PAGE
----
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Apparently, the only bridge across Lake Champlain to Vermont. For us, much better than a ferry.
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And we made it!
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Neat sign pointing to The Garden Goddess Greenhouse. We just like the sign
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These were about the tightest RV sites we've been in. Not much room to spread out.
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All of the side yards were in the back yard.
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Near the park's beach, view of a ferry boat heading somewhere . . .
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It was a very nice swimming beach, and well used by locals
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The Ring Billed-Gull is reported to be the most common North American sea gull
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And across Lake Champlain is New York.
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This lily is everywhere in these parts - it has naturalized along many of the roadsides
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The entrance to the factory and store
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Inside, kids can stuff their own bears.
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Yep - it was that kind of place . . .
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Our tour guide points out the various pieces that make up a bear
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The teddy bear production line. We'd expected something bigger
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An inside-out bear, so we can see how it all goes together
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Part of a parade float made from recycled plastic bags
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Outside the Ben & Jerry's ice cream factory - a replica of their Cowmobile.
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Entrance to the Flavor Graveyard - a place for extinct flavors and pretty good puns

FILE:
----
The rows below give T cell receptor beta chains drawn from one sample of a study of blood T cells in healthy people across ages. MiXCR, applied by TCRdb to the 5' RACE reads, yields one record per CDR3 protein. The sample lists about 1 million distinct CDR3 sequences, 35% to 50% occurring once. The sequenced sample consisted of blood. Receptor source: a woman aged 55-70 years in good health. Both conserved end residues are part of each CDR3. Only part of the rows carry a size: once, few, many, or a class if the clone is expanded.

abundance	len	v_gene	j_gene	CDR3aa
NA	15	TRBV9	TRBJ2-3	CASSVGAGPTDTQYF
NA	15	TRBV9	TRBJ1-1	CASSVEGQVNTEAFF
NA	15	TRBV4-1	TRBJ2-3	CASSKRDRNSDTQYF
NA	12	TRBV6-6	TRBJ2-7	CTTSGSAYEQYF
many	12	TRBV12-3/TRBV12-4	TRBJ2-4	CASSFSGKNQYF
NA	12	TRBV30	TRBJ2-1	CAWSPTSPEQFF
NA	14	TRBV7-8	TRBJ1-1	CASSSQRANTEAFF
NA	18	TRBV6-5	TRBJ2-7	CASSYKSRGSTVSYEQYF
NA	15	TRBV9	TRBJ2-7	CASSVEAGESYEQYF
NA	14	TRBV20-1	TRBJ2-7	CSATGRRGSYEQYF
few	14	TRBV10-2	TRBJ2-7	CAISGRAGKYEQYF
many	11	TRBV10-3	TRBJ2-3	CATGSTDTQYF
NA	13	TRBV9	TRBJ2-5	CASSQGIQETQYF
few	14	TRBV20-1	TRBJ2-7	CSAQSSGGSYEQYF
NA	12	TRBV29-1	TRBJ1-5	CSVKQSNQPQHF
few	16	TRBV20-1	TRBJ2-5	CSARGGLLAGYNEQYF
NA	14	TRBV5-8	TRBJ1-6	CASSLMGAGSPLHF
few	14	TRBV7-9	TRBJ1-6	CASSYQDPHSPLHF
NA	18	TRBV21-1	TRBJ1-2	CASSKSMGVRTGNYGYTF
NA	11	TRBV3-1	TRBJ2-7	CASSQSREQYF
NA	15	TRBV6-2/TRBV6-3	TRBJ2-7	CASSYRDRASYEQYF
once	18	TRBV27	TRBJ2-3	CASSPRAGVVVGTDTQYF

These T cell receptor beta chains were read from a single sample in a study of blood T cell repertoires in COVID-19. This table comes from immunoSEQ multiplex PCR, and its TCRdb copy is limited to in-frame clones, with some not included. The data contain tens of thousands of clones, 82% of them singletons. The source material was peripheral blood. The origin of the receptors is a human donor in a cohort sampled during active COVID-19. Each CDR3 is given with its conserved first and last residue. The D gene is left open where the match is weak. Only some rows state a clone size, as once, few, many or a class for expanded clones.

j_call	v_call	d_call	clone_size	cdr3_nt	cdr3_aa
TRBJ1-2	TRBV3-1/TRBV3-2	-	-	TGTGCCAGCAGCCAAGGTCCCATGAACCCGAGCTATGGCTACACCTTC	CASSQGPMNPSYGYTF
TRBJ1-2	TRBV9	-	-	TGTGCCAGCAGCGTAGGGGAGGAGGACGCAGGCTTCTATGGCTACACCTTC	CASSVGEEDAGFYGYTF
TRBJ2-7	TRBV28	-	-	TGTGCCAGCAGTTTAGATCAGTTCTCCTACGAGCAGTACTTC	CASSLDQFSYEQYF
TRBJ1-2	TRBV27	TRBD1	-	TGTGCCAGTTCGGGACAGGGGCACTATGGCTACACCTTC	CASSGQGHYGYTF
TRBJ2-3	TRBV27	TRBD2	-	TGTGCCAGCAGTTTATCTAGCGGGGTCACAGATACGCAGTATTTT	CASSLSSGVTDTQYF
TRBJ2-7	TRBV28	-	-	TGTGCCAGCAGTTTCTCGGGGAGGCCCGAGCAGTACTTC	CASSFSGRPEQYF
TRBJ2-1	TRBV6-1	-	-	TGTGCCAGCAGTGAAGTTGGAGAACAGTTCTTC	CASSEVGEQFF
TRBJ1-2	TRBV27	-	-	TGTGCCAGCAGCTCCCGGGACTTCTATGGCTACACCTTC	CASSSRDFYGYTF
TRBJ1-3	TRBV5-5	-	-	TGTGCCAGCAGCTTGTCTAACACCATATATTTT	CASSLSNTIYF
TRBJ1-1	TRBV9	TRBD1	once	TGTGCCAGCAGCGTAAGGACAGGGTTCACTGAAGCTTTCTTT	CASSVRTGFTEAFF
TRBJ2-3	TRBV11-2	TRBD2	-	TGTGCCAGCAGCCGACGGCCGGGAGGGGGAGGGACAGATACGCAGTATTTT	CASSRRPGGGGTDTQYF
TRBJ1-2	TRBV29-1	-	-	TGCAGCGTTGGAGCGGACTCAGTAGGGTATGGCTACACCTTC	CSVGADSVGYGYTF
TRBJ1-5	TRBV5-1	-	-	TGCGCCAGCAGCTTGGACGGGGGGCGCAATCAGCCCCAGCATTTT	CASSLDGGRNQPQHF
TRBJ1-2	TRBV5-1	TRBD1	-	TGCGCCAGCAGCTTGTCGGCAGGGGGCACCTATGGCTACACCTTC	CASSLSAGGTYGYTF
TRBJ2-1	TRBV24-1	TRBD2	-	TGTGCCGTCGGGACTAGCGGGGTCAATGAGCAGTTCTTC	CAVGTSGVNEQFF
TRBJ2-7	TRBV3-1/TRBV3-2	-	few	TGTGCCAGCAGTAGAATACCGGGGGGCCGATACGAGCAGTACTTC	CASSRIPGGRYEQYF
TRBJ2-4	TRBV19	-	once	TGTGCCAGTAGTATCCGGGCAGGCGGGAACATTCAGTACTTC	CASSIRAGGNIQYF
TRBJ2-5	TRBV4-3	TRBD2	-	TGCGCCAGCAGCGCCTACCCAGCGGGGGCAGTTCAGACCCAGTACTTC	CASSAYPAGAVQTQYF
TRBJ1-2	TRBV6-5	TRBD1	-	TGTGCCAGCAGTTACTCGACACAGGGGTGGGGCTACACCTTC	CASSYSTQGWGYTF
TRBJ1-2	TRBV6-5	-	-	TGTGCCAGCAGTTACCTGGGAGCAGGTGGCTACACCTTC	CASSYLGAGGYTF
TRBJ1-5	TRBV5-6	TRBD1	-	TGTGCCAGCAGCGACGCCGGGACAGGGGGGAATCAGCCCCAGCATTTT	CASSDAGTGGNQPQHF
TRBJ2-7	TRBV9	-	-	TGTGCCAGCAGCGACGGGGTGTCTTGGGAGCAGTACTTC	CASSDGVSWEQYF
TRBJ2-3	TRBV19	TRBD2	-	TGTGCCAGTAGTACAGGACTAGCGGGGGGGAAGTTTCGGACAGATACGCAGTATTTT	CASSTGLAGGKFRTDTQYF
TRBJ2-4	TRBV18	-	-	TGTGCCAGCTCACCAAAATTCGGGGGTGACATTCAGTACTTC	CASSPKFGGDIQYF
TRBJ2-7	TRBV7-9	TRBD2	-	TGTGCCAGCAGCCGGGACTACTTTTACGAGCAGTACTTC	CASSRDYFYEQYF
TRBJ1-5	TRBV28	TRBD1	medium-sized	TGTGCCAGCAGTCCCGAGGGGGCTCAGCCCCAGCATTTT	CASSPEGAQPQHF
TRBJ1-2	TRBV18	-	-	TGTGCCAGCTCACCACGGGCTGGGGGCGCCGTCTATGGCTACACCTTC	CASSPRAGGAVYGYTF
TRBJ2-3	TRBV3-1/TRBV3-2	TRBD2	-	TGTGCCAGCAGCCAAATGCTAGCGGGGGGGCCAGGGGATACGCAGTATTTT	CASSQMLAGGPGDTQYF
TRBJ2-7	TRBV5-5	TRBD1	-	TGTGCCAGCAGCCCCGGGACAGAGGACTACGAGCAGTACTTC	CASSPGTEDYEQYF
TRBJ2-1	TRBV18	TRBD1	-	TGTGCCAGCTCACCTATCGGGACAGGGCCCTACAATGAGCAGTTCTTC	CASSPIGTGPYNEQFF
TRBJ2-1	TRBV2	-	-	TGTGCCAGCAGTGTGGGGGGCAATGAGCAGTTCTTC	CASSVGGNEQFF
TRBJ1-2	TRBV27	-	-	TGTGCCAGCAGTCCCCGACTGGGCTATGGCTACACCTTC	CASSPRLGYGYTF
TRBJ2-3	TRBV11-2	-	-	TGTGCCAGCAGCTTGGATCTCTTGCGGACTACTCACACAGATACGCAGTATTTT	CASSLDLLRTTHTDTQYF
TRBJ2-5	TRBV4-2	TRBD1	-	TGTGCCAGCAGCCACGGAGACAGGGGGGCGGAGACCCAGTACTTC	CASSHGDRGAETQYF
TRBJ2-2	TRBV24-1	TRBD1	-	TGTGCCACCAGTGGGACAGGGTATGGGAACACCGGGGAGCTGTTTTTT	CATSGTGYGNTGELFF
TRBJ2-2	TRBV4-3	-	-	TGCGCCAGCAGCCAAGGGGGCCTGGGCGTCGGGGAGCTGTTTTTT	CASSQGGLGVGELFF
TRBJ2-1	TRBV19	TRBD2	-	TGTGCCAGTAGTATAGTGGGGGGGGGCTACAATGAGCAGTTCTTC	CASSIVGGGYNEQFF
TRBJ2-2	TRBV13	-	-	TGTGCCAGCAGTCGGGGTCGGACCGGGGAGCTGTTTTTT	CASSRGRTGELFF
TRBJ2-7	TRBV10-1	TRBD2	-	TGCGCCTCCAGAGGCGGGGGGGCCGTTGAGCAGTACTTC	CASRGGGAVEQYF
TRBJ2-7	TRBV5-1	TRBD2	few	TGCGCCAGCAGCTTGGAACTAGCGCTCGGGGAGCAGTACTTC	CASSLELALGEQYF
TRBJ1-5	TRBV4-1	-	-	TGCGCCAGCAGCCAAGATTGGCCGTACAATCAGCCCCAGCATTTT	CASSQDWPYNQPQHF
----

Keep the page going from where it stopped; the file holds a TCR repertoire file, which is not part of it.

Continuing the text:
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For example . . . .
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Along the interstate outside Burlington. Must be a tale behind those tails . . .
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The welcome center at the Shelburne Musuem is a round barn, once popular here-abouts.
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Part of a delightful exhibit of Vermont folk artist Warren Kimble's paintings
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The museum is home to the SS Ticonderoga, the last of the lake steamships
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The sidewheeler was moved to the museum in 1955, and fully restored about 40 years after that.
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As a working boat, the Ticonderoga carried cargo as well as people.
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The marvelous dome over the grand staircase, reflected in a mirror halfway up the stairs.
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The steering gear. The little wheel up front was power-assisted. The big ones were the manual backup system
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The museum's lighthouse was relocated from the shores of Lake Champlain
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Ahhh - lunch!
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Another one of those ringed gulls
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The museum smithy clangs
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In case you ever need to build a fork . . .
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The museum meeting hall
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Those panels on the wall are trompe-l'oeil - realistically painted onto a flat wall. Fascinating . . .
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Wonderful willow . . .
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The museum has a wonderful collection of buggies, carriages and sleighs
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One of only a handful of original Conestoga wagons left in the world
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Several looms were displayed
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A Jacquard loom - it uses punch cards for its complicated patterns, kinda like a player piano
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Some old millstones
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Bootjacks - a popular product from the blacksmith
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Quite a collection of old locks and keys
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Kitchen gizmos galore
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An immense wall of woodworking tools, including all those planes
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A display of Adirondack boats and canoes